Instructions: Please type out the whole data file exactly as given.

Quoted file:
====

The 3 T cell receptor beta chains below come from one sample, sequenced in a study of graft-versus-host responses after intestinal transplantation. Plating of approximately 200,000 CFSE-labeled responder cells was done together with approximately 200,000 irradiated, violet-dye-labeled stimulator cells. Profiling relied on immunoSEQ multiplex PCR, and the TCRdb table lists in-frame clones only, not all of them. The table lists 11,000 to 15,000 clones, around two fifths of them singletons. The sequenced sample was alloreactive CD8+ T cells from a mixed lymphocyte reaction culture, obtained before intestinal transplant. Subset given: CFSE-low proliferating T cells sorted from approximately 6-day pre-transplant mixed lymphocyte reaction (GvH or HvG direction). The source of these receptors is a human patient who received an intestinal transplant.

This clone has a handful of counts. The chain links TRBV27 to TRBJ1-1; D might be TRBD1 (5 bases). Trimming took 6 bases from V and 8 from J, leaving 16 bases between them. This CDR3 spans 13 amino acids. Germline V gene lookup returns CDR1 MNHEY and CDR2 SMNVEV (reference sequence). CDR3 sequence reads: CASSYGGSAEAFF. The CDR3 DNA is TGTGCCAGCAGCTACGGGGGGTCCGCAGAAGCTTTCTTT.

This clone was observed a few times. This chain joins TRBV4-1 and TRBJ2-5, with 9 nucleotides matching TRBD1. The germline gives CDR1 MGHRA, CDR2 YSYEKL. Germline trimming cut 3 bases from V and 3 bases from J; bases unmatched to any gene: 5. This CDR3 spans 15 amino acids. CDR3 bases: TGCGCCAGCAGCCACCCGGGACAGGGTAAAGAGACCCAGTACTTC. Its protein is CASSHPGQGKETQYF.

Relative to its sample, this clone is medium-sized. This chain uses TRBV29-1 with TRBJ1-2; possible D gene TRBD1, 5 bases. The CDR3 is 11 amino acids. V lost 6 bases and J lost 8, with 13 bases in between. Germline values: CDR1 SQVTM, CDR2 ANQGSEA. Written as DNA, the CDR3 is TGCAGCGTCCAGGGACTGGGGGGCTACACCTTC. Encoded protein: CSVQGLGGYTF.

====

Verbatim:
The 3 T cell receptor beta chains below come from one sample, sequenced in a study of graft-versus-host responses after intestinal transplantation. Plating of approximately 200,000 CFSE-labeled responder cells was done together with approximately 200,000 irradiated, violet-dye-labeled stimulator cells. Profiling relied on immunoSEQ multiplex PCR, and the TCRdb table lists in-frame clones only, not all of them. The table lists 11,000 to 15,000 clones, around two fifths of them singletons. The sequenced sample was alloreactive CD8+ T cells from a mixed lymphocyte reaction culture, obtained before intestinal transplant. Subset given: CFSE-low proliferating T cells sorted from approximately 6-day pre-transplant mixed lymphocyte reaction (GvH or HvG direction). The source of these receptors is a human patient who received an intestinal transplant.

This clone has a handful of counts. The chain links TRBV27 to TRBJ1-1; D might be TRBD1 (5 bases). Trimming took 6 bases from V and 8 from J, leaving 16 bases between them. This CDR3 spans 13 amino acids. Germline V gene lookup returns CDR1 MNHEY and CDR2 SMNVEV (reference sequence). CDR3 sequence reads: CASSYGGSAEAFF. The CDR3 DNA is TGTGCCAGCAGCTACGGGGGGTCCGCAGAAGCTTTCTTT.

This clone was observed a few times. This chain joins TRBV4-1 and TRBJ2-5, with 9 nucleotides matching TRBD1. The germline gives CDR1 MGHRA, CDR2 YSYEKL. Germline trimming cut 3 bases from V and 3 bases from J; bases unmatched to any gene: 5. This CDR3 spans 15 amino acids. CDR3 bases: TGCGCCAGCAGCCACCCGGGACAGGGTAAAGAGACCCAGTACTTC. Its protein is CASSHPGQGKETQYF.

Relative to its sample, this clone is medium-sized. This chain uses TRBV29-1 with TRBJ1-2; possible D gene TRBD1, 5 bases. The CDR3 is 11 amino acids. V lost 6 bases and J lost 8, with 13 bases in between. Germline values: CDR1 SQVTM, CDR2 ANQGSEA. Written as DNA, the CDR3 is TGCAGCGTCCAGGGACTGGGGGGCTACACCTTC. Encoded protein: CSVQGLGGYTF.